- Minority Report: The visions of the Precogs are projected onto the screen.
- One old short sci-fi story featured an auditory equivalent, allowing two people with electrodes hooked up to their skulls to communicate thoughts directly. IIRC, one end was designed to receive, the other to send thoughts. Several basic tests were run to make sure the thing wasn't a fluke or a placebo leading to an additional receiver being installed for confirmations. The story ends with a bit of a twist when they try hooking one receiver end up to the sending end directly in a loop. The scientist on the other receiver looks terrified and rips them apart moments afterward. Apparently, he heard the machine itself start to think...
- In Ursula Le Guin's short story "The Diary of the Rose", a mind viewer is used against a supposedely insane engineer.
- Mandrake The Magician frequently does this as a means of painless interrogation. He hypnotizes the target to sit still and then literally causes their memories to appear on a wall like an old fashioned movie projection.
- Calvin and Hobbes, Aliens abduct Calvin and hook his brain up to a computer monitor where they bring up all of Calvin's (incorrect) math knowledge and delete it from his cranium.
- Call of Cthulhu supplement Cthulhu Now, adventure "Dreams Dark and Deadly". A dream research institute develops technology to read the dreams of sleepers, and can project them onto TV screens so others can watch them.
- In Earthbound, after completing one of the late-game Sanctuaries, Ness's thoughts are projected and visibly scroll across a neon wall where he begins asking himself about his journey and his progress. This is one of only two times that Ness has dialogue in the game.
- Hi Hi Puffy AmiYumi, "Spaced Out": The Banana Aliens have our heroes Strapped to an Operating Table and use a "Brain Probe" to project their thoughts onto a monitor. Ami thinks about a Sugar Bowl inhabited by bunnies. Kaz thinks about swimming naked in a pool of money. Yumi thinks about beating the pulp out of their captors.
- In a Clip Show episode of The Simpsons, Kang and Kodos used one of these on the Simpsons in order to judge humanity.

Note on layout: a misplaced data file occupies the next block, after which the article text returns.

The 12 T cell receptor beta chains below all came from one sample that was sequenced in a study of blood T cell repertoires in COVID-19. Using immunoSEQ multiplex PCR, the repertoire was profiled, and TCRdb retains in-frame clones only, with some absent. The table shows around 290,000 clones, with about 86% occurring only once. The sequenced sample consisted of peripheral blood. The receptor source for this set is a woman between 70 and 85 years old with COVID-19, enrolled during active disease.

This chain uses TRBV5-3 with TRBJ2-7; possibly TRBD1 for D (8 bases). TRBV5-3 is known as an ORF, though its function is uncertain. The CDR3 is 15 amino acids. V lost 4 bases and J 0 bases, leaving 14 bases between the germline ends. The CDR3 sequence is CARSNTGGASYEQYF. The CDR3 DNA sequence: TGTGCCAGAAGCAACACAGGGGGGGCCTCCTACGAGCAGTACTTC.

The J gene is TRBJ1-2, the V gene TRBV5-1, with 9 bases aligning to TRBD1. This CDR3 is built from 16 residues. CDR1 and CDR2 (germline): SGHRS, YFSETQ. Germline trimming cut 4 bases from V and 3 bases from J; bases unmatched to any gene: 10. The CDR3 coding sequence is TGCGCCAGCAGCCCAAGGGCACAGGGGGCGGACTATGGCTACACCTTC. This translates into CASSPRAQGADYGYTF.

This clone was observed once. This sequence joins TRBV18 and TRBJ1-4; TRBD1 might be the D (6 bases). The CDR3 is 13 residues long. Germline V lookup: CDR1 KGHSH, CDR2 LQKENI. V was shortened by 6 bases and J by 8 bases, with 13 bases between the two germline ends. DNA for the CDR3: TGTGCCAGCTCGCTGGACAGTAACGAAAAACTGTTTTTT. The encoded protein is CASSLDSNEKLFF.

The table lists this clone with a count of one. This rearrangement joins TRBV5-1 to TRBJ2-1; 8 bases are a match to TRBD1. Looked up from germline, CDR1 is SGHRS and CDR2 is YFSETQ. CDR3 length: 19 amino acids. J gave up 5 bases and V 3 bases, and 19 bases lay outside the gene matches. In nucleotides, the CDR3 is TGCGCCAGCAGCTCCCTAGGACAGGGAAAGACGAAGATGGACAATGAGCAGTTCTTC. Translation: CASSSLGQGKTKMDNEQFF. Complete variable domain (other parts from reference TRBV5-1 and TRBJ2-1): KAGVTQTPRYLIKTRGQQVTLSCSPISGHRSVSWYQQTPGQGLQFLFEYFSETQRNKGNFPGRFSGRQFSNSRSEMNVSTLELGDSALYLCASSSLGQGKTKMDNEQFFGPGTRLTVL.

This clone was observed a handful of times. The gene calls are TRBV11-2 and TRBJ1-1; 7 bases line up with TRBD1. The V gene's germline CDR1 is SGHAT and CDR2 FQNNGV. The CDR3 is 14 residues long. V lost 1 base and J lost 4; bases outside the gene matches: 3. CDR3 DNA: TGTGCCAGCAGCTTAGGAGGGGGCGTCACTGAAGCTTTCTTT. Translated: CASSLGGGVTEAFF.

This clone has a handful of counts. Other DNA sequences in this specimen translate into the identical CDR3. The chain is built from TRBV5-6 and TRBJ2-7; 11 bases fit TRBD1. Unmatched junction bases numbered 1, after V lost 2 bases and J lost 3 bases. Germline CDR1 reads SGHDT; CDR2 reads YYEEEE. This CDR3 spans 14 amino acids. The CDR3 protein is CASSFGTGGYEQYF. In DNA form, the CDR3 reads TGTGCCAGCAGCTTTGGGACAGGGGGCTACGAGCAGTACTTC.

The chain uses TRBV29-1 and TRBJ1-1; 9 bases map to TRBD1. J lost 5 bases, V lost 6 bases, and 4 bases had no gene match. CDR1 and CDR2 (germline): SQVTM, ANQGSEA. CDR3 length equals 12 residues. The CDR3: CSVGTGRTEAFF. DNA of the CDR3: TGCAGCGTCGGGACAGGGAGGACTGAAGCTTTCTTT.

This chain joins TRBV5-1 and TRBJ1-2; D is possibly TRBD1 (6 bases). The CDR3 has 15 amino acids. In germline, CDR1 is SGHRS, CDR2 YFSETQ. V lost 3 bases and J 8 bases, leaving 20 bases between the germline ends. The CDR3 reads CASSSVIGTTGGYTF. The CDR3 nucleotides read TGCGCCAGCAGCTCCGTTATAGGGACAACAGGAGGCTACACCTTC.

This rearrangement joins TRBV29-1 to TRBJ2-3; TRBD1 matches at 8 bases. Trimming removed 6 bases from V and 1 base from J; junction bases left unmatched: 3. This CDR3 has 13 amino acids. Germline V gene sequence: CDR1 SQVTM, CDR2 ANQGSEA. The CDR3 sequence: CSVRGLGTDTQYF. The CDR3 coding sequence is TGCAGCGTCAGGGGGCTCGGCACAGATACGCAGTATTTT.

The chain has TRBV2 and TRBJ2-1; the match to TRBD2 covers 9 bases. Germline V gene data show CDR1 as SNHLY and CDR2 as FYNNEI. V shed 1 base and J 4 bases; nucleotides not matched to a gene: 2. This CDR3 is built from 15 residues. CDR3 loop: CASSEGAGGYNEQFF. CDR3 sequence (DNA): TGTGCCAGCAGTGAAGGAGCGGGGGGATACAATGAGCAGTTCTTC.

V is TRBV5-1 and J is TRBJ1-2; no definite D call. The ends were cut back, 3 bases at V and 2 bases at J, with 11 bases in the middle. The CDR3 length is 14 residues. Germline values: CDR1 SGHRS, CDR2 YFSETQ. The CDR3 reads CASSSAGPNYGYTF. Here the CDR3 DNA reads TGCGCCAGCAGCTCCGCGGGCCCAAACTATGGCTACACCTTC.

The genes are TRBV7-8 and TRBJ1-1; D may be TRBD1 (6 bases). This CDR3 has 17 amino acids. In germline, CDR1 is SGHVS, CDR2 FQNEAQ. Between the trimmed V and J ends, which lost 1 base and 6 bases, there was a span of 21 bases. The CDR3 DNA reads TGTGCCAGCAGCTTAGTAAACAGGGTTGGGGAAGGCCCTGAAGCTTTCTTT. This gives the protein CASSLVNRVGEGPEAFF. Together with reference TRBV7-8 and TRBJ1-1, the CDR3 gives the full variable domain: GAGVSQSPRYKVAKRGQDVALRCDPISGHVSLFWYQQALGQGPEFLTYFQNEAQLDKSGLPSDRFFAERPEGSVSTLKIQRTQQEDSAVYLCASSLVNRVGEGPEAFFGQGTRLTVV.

- In the early 90s tie-in book "Bart Simpson's Guide To Life", Bart's dream bedroom includes a Video Dream Recorder.
- In Aaahh!!! Real Monsters, the Gromble uses one of these to view his students' scares and grade them. The projection is done through the student's eyes, even if they're away.
- Batman: The Animated Series "The Strange Secret of Bruce Wayne" had Hugo Strange connect Bruce Wayne to such a device and thereby deduce that Bruce must be Batman.
- It sort of helped matters that he got Bruce to all but say "I'm Batman" in a therapy session, while the monitor showed a black-gloved fist clenched over the Bat Signal.
- Buzz Lightyear of Star Command "Star Smasher", Zurg uses a "Mind Probe" is retrieve plans for a trash compacter from the mind of one of the kidnapped LGMs. The plans appear on a computer monitor.
- An audio version is used on Sponge Bob Square Pants. It breaks when resident Cloudcuckoolander Patrick uses it.
- Researchers at the University of California, Berkly, are starting to figure out how to do this with the waking mind, by having a subject watch a video, recording what happens in their brain, then trying to re-translate it into video. While crude (you can find examples with a carefully worded search on certain popular search engines), the technique is still in its infancy, and could very well lead to dream mapping in twenty years or so...